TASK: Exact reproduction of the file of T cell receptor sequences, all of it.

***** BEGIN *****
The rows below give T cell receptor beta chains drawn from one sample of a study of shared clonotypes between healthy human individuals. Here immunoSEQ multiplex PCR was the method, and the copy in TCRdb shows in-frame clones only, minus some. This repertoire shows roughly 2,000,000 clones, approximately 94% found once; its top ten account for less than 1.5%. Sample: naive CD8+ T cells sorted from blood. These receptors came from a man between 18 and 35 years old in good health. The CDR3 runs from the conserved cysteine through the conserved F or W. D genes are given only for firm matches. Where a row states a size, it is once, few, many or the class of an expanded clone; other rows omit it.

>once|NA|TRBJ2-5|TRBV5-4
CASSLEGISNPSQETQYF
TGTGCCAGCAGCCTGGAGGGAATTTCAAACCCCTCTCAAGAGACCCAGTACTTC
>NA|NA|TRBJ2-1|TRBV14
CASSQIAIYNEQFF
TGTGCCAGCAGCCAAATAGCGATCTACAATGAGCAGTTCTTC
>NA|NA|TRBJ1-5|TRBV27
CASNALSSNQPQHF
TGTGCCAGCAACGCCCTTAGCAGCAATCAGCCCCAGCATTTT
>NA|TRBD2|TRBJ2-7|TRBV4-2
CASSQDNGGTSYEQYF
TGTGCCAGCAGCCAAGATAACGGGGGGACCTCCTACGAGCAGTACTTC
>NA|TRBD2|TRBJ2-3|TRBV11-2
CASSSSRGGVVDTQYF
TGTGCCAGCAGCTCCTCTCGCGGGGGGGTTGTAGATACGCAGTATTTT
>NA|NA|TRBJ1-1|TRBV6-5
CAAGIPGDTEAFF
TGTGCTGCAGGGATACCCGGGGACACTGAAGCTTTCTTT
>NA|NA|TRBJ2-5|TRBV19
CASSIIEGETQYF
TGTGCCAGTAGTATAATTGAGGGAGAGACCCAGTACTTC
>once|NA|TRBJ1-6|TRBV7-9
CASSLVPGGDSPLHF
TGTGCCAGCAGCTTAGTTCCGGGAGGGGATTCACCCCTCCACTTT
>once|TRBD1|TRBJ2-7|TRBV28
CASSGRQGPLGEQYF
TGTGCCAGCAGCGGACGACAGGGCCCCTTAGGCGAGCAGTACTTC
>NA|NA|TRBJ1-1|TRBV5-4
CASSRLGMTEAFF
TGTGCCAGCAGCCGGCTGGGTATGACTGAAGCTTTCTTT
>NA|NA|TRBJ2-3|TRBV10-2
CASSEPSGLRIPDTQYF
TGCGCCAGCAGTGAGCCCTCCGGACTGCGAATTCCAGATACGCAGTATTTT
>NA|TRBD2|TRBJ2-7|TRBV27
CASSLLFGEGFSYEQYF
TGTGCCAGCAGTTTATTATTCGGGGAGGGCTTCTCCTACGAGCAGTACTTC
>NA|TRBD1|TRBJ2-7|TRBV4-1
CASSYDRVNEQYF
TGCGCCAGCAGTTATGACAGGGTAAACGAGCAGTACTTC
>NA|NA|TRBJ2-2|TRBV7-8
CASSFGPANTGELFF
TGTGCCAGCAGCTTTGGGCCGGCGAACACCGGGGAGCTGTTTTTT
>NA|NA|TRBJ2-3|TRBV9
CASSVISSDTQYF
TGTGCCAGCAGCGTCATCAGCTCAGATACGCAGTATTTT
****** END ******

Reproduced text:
The rows below give T cell receptor beta chains drawn from one sample of a study of shared clonotypes between healthy human individuals. Here immunoSEQ multiplex PCR was the method, and the copy in TCRdb shows in-frame clones only, minus some. This repertoire shows roughly 2,000,000 clones, approximately 94% found once; its top ten account for less than 1.5%. Sample: naive CD8+ T cells sorted from blood. These receptors came from a man between 18 and 35 years old in good health. The CDR3 runs from the conserved cysteine through the conserved F or W. D genes are given only for firm matches. Where a row states a size, it is once, few, many or the class of an expanded clone; other rows omit it.

>once|NA|TRBJ2-5|TRBV5-4
CASSLEGISNPSQETQYF
TGTGCCAGCAGCCTGGAGGGAATTTCAAACCCCTCTCAAGAGACCCAGTACTTC
>NA|NA|TRBJ2-1|TRBV14
CASSQIAIYNEQFF
TGTGCCAGCAGCCAAATAGCGATCTACAATGAGCAGTTCTTC
>NA|NA|TRBJ1-5|TRBV27
CASNALSSNQPQHF
TGTGCCAGCAACGCCCTTAGCAGCAATCAGCCCCAGCATTTT
>NA|TRBD2|TRBJ2-7|TRBV4-2
CASSQDNGGTSYEQYF
TGTGCCAGCAGCCAAGATAACGGGGGGACCTCCTACGAGCAGTACTTC
>NA|TRBD2|TRBJ2-3|TRBV11-2
CASSSSRGGVVDTQYF
TGTGCCAGCAGCTCCTCTCGCGGGGGGGTTGTAGATACGCAGTATTTT
>NA|NA|TRBJ1-1|TRBV6-5
CAAGIPGDTEAFF
TGTGCTGCAGGGATACCCGGGGACACTGAAGCTTTCTTT
>NA|NA|TRBJ2-5|TRBV19
CASSIIEGETQYF
TGTGCCAGTAGTATAATTGAGGGAGAGACCCAGTACTTC
>once|NA|TRBJ1-6|TRBV7-9
CASSLVPGGDSPLHF
TGTGCCAGCAGCTTAGTTCCGGGAGGGGATTCACCCCTCCACTTT
>once|TRBD1|TRBJ2-7|TRBV28
CASSGRQGPLGEQYF
TGTGCCAGCAGCGGACGACAGGGCCCCTTAGGCGAGCAGTACTTC
>NA|NA|TRBJ1-1|TRBV5-4
CASSRLGMTEAFF
TGTGCCAGCAGCCGGCTGGGTATGACTGAAGCTTTCTTT
>NA|NA|TRBJ2-3|TRBV10-2
CASSEPSGLRIPDTQYF
TGCGCCAGCAGTGAGCCCTCCGGACTGCGAATTCCAGATACGCAGTATTTT
>NA|TRBD2|TRBJ2-7|TRBV27
CASSLLFGEGFSYEQYF
TGTGCCAGCAGTTTATTATTCGGGGAGGGCTTCTCCTACGAGCAGTACTTC
>NA|TRBD1|TRBJ2-7|TRBV4-1
CASSYDRVNEQYF
TGCGCCAGCAGTTATGACAGGGTAAACGAGCAGTACTTC
>NA|NA|TRBJ2-2|TRBV7-8
CASSFGPANTGELFF
TGTGCCAGCAGCTTTGGGCCGGCGAACACCGGGGAGCTGTTTTTT
>NA|NA|TRBJ2-3|TRBV9
CASSVISSDTQYF
TGTGCCAGCAGCGTCATCAGCTCAGATACGCAGTATTTT